I have a place to sleep tonight and enough for breakfast in the morning, so tomorrow will have to take care of itself. I know that I will face each day as it comes. But it has been said, and very true, that the way of the transgressor is hard. There is no rest for the wicked. An honest man has a chance to succeed, but a dishonest man has no chance whatever. Throw rocks at the world and the world will throw them back at you. Misfortune is a great breeder of graft and dishonesty. He jests at scars who never felt a wound.
Each day as I walk down the street, there is ever present that hideous fear that I might be pointed out as a dangerous outlaw by someone who has a filthy lust for money.
It matters not if I be striving to do good, or plotting a crime, The price is on my head. In my endeavor to hide from the law, I have traveled mountains and desert and tried prospecting and jobs of all descriptions. I liked prospecting best for then I could view the wonderful hills and gaze upon the beautiful rivers and streams at close range.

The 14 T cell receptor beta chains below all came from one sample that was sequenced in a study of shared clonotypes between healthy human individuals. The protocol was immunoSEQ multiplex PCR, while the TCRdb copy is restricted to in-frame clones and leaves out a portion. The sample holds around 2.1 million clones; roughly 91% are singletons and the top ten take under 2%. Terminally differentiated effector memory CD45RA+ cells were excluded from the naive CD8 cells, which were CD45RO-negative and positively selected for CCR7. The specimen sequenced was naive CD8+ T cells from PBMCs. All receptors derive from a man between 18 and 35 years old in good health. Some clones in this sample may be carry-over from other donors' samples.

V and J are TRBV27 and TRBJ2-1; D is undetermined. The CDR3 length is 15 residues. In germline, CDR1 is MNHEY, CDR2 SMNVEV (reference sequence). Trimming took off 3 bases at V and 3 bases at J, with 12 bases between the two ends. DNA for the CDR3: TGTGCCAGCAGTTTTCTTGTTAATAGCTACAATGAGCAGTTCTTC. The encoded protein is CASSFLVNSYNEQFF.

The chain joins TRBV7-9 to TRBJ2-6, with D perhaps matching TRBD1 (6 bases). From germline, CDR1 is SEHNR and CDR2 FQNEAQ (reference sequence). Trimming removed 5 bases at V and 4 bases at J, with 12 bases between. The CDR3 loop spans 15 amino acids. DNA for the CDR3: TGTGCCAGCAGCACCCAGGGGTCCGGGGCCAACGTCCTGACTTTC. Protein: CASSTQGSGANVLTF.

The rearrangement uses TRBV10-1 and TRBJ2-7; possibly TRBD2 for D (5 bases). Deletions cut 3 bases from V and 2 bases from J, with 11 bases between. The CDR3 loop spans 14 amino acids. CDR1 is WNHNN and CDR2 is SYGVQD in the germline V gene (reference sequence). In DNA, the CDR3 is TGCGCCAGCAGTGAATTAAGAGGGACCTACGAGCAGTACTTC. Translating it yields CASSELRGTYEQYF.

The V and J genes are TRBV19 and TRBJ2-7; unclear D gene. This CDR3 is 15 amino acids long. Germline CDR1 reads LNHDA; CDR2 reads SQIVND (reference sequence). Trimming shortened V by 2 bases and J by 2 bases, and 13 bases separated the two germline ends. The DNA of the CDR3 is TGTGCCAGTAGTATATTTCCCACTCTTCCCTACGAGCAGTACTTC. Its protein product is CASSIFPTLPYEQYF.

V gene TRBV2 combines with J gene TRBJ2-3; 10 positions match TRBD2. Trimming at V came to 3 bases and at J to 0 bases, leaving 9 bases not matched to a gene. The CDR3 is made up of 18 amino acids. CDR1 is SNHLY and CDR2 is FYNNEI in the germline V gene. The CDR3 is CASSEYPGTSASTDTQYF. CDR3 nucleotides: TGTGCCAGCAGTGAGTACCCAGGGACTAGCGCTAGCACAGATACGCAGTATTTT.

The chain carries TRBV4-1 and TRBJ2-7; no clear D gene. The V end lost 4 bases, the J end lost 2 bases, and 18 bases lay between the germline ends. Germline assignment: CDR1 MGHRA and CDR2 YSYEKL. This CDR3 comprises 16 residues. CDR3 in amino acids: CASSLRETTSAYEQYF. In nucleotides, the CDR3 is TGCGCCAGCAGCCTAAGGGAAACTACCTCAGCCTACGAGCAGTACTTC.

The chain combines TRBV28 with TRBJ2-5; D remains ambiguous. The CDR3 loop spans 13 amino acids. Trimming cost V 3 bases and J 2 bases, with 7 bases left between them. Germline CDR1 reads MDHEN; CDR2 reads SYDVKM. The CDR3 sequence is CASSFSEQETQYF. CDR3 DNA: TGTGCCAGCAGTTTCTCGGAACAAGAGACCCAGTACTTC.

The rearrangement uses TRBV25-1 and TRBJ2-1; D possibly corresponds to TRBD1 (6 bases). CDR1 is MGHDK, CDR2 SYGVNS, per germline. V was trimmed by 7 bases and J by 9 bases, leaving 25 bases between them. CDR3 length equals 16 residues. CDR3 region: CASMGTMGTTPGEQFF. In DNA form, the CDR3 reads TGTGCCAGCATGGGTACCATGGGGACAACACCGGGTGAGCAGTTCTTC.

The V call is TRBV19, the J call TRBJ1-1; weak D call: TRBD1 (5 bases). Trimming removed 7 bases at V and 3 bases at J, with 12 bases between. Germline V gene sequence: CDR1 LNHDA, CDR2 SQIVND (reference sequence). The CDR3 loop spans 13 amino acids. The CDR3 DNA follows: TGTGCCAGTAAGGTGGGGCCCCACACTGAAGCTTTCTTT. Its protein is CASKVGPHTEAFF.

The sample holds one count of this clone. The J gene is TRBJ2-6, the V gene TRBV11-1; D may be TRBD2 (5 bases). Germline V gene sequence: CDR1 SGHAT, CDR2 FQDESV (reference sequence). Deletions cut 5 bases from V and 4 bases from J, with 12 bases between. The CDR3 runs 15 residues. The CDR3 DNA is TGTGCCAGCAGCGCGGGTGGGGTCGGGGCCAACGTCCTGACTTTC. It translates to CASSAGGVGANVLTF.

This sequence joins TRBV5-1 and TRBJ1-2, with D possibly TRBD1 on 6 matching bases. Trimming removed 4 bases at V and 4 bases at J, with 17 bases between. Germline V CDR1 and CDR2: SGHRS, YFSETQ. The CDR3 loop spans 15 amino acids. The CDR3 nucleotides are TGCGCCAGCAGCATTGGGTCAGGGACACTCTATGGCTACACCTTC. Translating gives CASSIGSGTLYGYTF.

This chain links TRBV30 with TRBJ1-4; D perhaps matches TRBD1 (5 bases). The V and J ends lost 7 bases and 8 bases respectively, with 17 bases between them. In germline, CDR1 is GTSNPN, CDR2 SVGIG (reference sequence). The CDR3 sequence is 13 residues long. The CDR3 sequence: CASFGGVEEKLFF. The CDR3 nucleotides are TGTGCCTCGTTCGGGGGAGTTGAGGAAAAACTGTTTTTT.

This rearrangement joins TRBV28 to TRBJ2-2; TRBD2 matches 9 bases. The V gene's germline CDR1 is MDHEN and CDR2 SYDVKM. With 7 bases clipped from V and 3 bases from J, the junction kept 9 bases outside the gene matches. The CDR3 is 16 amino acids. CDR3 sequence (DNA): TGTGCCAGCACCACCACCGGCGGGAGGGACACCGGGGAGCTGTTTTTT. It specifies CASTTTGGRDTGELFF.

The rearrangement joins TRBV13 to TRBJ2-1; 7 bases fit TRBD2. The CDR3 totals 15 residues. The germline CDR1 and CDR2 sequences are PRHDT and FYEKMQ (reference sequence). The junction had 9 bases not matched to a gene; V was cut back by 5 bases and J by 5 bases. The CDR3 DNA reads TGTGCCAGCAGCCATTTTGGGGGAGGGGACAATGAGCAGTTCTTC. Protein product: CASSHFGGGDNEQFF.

Alone with my pack burro, rifle and dog, I stayed and worked through the winter months with traps and in the summer with pick and shovel, and gold pans, and as I look back now, I long to be there again, to walk hand in hand with nature; to feel the sense of freedom, that glad delight to which those hidden wonders gave me. But I always kept my trusty rifle near me, not because my fear of wild animals; but because I feared those hounds of the Law.
The proceeding letter by William (Bill) Bates to his son Robert. Bill was never heard from again and probably died an anonymous death with no one to grieve his passing.
The letter is only part of the story. Emma (Kind) Davis of Power, Montana, remembered him well and told many stories of her early days in frontier Montana.
Emma told the story when Bill was caught by the Teton County Sheriff. The posse had surprise him at his shack on what is known as the ridge between Choteau and Dutton.
Bill was sleeping, his gun was at the foot of his bed. He said, “if my gun had been at the head of my bed they would have never taken me alive.” The sheriff wanted to see his horse (possible evidence). Approaching the horse Bill grabbed his main and ran beside the horse until he was able to mount. The posse was shooting at him but was afraid of hitting the horse.